So I have two images both of which are maps of the world, however, the size of the continents are slightly off each other as shown below. The question is how do I distort them so that when overlayed they are for the most part equal in their outline. Below I have added both images if you want me to clarify something I wrote please ask.

Link to pictures on Imgur

  • For anyone who happens to stumble upon this and indeed has a distorted image relative to another, but showing the same thing from the same perspective, this correction of distortion is a standard procedure in cartography and done in GIS by georeferencing. You can duckduckgo for a "georeferencing tutorial" with e.g. "QGIS", which is one of the better GIS's out there (might even be the de facto standard for general application). Also, there is the Geographic Information Systems for any questions related to GIS and cartography. – thymaro May 5 '18 at 10:26

There is ofn-layer-aligner but it has been written for Gimp 2.8. Basically

  • you make a path with 4 points:
    • two on one layer (bottom one, reference)
    • and the matching two on the other (top layer, transformed, must be the active layer)
  • and it scales/rotates/translates the active layer so that the two pair of points overlap.

Works well on your image on Gimp 2.8.

On 2.9 you may be able to use the unified transform tool (not tested):

  • Move the top layer so that one point exactly overlaps its match on the other layer
  • Drag the rotation/scale center (aka pivot) to that point
  • Scale the top layer so that a second point matches
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  • Yes, I have used the unified transform before and though it works well enough, I was wondering if there was a more efficient way that involved an automatic process, so that I can get all the things that are hard to see/hard to micro. Will give the ofn-layer-aligner a try though. Thanks! – Politic Revolutionnaire May 24 '17 at 0:47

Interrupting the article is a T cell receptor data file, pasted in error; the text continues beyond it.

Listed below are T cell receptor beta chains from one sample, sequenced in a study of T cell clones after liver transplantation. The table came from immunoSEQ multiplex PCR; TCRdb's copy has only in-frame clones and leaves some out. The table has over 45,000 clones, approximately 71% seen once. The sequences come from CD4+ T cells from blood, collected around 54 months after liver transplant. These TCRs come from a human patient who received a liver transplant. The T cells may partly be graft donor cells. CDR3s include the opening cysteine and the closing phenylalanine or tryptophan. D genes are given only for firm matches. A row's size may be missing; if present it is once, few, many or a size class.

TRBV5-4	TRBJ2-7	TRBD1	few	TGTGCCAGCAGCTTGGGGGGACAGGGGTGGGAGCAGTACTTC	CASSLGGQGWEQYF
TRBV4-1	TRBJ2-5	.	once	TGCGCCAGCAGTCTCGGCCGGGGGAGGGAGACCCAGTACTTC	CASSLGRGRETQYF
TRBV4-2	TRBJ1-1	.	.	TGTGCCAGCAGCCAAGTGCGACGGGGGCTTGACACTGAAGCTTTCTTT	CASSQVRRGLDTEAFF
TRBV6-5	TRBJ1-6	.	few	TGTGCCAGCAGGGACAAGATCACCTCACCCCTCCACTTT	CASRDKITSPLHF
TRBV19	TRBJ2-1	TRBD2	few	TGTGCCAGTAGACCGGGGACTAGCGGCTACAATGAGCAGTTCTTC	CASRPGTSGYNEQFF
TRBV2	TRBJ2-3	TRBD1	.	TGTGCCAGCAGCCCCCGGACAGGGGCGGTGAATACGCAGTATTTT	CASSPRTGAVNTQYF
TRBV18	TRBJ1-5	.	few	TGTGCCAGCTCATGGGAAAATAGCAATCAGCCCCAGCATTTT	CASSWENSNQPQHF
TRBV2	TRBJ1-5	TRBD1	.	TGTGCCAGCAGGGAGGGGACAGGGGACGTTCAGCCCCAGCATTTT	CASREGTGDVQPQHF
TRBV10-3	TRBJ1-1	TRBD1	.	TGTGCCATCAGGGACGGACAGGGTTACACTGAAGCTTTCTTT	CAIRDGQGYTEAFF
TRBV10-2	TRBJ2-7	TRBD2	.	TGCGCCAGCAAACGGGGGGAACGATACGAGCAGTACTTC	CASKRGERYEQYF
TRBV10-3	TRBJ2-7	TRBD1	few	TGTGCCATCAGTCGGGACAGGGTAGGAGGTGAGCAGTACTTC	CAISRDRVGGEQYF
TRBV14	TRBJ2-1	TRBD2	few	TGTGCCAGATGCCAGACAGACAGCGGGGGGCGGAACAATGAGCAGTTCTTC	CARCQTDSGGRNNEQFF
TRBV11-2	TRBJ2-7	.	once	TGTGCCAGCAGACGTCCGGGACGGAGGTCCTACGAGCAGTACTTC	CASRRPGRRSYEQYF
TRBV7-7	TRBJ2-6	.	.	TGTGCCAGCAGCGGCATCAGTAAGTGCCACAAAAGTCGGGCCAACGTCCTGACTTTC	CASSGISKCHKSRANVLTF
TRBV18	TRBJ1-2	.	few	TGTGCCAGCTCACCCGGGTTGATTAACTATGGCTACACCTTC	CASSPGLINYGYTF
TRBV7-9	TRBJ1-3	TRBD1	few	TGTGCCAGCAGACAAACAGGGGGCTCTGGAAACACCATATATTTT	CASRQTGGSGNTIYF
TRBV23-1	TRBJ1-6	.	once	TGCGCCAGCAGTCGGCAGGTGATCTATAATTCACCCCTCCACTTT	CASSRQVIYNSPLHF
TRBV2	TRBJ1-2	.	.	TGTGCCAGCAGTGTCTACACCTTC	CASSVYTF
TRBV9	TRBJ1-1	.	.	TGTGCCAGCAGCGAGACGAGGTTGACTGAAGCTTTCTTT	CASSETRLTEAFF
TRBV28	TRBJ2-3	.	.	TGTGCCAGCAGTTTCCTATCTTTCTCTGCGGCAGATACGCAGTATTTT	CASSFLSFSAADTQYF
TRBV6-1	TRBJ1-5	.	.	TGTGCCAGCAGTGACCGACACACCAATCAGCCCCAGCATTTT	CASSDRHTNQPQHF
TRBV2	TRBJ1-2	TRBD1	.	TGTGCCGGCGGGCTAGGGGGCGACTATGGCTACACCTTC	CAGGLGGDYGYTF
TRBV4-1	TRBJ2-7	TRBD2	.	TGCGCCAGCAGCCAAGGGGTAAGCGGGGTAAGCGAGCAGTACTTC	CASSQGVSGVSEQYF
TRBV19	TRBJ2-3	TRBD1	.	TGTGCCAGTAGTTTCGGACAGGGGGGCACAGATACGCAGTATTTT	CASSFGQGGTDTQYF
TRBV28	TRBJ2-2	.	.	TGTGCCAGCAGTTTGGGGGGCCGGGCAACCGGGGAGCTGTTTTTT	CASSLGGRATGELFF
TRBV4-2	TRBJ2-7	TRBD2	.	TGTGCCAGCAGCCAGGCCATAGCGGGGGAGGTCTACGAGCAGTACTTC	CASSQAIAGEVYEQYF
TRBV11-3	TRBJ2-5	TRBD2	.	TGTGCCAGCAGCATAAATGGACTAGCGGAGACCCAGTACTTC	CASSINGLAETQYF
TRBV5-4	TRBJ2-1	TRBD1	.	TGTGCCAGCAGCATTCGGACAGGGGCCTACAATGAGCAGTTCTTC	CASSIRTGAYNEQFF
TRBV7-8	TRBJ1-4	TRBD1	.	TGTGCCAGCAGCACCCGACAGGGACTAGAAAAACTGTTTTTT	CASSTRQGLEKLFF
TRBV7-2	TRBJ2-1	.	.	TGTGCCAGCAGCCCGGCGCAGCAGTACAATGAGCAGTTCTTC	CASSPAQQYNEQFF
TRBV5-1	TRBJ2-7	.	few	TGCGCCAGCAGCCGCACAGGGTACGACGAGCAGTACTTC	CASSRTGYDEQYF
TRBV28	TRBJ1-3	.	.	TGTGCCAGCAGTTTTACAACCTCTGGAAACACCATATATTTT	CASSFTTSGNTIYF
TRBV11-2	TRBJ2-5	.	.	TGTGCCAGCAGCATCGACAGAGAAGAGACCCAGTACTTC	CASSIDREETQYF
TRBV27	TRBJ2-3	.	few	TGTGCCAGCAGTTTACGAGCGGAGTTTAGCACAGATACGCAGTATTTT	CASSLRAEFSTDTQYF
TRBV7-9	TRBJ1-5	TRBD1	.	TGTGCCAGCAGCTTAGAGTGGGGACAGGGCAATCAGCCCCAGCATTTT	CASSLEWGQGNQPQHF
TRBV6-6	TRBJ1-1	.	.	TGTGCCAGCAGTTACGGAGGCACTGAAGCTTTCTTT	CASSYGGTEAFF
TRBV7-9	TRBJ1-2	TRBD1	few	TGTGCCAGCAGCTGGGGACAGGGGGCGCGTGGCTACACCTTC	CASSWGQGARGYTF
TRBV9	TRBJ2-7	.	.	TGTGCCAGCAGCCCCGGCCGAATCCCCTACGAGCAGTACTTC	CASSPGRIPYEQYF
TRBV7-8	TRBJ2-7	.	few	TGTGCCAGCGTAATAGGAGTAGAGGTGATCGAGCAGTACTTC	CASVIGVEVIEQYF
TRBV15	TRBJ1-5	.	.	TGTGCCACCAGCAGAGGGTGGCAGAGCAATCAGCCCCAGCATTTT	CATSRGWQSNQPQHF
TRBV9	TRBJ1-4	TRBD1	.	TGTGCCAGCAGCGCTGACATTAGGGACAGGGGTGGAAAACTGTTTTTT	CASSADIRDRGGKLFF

I don't think you need to do anything as complex as distorting them. These images are not as irregular as you might think.

The main problem is the images are not the same size. If you check the size of the top image, the width is 3888 pixels, The bottom one's width is 4800px.

If you use Image > Scale image, change the width on one of them to make it match the other ensuring that the aspect ratio is maintained (the link icon), then they almost match up perfectly, except for the vertical positioning.

Then paste one as a layer above the other.

To align them, reduce the opacity of the top layer and use the Move tool to align them.

Screenshot of aligned images

Screenshot of aligned images

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  • Yeah, I checked out how it aligned before, but concluded I had to distort in order to fix issues such as the Caspian sea being dramatically different and to ensure they are aligned completely accurate, the problem is that I need a high degree of accuracy in terms of alignment in this particular instance. – Politic Revolutionnaire May 24 '17 at 10:16
  • 1
    The Caspian sea is not distorted, it would seem the actual sea matches in both - it's the area of black in the darker image that is different. – Billy Kerr May 24 '17 at 11:47
  • 1
    See enlarged area here: i63.tinypic.com/o0cxad.jpg - perhaps these maps are from different times. The Caspian sea has been drying up recently. – Billy Kerr May 24 '17 at 11:55

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